36 Communicating strategy and change

Different actors'/stakeholders' roles

Several different actors/individuals need to be dedicated and involved in the process if a planned change is to be successfully implemented. Consider the following advice:

  • Functionary managers. Ensure good cooperation across functions. Change and implementation strategies are important issues in most organizations, and initiatives are often taken by top management. Many parties want to be involved and drive the change, and many think that they know what should be done - both internal and external resources, such as leadership and change management consultants. Often, better cooperation is needed between various internal functions, with leadership and different project groups (and the external resources that are involved), and, in particular, with internal communication. In other words, avoid silo thinking, let go of prestige, and put the interests of the business in focus.
  • Project and change managers. Change work is often handled like a project, and the project manager’s view of the role of communication has a major impact on whether or not there is a change. Unfortunately, communication is often reduced to informing about the results of the project once everything is finished. Evaluate your project model and the role of project managers in your organization and ensure that communication is effectively integrated (see the section on project and change work).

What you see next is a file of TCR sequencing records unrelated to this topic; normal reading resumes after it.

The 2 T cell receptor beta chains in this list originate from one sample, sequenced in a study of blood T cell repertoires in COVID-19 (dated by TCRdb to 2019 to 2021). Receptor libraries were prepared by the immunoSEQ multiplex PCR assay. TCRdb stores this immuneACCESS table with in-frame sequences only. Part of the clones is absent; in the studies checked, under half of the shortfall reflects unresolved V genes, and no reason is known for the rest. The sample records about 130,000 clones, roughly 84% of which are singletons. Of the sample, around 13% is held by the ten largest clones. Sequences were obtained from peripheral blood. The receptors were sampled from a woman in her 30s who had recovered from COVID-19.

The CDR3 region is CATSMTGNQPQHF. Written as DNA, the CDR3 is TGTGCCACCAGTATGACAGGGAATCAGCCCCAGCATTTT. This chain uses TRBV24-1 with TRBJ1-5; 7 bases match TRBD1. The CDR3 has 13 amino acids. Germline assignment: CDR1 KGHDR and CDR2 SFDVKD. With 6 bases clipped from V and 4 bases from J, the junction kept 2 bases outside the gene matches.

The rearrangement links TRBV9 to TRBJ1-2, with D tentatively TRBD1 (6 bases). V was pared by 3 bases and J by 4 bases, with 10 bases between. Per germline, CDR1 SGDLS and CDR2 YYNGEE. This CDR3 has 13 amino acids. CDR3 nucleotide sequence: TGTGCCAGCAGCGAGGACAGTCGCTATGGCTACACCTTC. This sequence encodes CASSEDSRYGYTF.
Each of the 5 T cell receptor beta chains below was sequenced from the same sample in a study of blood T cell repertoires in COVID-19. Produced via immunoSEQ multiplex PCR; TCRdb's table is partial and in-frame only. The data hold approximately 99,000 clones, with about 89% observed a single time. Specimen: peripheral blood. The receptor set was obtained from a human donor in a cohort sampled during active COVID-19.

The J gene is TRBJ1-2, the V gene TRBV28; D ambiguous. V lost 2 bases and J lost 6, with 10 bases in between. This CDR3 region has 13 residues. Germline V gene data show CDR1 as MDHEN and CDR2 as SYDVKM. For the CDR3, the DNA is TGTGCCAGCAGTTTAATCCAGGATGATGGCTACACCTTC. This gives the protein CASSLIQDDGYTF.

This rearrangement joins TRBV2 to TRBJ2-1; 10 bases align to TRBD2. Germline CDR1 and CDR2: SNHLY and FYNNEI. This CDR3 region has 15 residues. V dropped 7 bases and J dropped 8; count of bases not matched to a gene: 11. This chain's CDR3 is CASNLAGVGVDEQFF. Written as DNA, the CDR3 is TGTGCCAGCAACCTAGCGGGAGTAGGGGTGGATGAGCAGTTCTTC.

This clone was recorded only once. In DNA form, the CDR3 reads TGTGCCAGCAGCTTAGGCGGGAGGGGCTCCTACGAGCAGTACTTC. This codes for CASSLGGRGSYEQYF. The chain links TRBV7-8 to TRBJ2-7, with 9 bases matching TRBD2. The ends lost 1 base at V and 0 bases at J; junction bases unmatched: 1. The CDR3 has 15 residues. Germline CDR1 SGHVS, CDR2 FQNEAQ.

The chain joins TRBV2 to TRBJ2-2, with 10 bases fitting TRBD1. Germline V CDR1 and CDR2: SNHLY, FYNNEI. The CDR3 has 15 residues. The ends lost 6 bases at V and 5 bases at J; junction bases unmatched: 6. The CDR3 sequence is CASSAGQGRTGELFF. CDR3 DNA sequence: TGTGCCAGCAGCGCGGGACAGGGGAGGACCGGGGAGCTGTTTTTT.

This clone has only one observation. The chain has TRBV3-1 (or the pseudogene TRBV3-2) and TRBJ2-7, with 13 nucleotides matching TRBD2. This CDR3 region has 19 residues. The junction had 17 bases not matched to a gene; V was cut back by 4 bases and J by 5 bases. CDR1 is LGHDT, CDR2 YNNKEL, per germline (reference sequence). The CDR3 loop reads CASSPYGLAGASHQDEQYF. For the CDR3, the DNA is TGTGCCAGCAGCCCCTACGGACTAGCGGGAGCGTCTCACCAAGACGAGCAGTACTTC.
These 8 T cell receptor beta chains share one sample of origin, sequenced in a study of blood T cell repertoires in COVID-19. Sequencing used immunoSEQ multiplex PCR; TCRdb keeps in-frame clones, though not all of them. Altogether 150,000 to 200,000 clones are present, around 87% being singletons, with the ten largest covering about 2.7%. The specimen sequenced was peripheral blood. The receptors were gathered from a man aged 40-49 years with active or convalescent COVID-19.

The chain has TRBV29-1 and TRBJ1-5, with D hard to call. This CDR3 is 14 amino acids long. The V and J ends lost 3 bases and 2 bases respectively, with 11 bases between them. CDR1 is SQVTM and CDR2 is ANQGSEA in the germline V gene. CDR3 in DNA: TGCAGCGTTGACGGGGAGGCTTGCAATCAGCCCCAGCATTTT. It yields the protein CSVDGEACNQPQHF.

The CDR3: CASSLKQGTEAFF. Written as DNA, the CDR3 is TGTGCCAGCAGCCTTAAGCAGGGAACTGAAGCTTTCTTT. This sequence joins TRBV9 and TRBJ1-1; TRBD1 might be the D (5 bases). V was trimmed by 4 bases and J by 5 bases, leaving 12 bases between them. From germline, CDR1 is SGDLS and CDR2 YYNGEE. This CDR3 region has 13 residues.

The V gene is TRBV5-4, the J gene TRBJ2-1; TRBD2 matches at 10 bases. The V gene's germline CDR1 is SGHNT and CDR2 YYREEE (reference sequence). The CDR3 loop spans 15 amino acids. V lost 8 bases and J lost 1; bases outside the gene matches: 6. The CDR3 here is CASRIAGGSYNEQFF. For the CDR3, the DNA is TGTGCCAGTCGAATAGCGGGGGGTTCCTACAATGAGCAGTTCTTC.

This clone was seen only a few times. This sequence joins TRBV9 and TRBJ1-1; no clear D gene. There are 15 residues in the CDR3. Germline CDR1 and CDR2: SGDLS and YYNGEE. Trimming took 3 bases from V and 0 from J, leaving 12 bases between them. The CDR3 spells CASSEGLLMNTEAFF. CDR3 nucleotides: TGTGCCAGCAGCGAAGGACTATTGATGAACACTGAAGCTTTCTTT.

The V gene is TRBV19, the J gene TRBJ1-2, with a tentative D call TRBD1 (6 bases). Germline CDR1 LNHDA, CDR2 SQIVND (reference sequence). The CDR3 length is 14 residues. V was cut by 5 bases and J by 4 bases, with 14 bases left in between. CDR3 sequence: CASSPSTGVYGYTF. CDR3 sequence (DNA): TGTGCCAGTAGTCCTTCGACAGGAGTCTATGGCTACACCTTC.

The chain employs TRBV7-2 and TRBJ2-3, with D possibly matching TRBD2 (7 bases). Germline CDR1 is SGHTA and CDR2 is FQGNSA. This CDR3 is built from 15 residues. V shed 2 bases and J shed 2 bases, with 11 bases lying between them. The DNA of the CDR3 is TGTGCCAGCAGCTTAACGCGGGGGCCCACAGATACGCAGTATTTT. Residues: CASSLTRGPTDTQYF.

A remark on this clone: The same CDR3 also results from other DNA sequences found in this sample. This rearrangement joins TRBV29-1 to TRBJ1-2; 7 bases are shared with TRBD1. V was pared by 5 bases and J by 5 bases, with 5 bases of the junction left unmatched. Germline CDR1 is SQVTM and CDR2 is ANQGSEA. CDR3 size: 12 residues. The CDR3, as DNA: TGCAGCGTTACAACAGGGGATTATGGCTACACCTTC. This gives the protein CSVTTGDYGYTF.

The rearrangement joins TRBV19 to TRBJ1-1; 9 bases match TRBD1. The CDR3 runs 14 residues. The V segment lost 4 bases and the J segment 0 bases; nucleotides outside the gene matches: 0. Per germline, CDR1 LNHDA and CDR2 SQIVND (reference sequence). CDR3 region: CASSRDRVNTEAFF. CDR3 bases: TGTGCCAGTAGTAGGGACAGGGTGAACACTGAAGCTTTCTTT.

• The communication professionals. Many communication professionals are reduced to news producers and writers - even in projects and change work. In order to drive change with communication, communication professionals need to be involved from start to finish, and need to have a relevant role and tasks. Coming in when everything is nearly finished is not enough, as it is usually too late to make a difference at that point. A strategic internal communicator with the right skills, mandate and resources has exactly the tools that many organizations need to implement change.
  • Management. Management needs to be persistent and continue to talk to coworkers about the change until it has been successfully implemented, even though they may already be in the middle of the next change initiative. Otherwise, you run the risk of decreased coworker engagement.

Content and message

An important part of change communication is having well-thought-through content and messaging. Consider the following advice: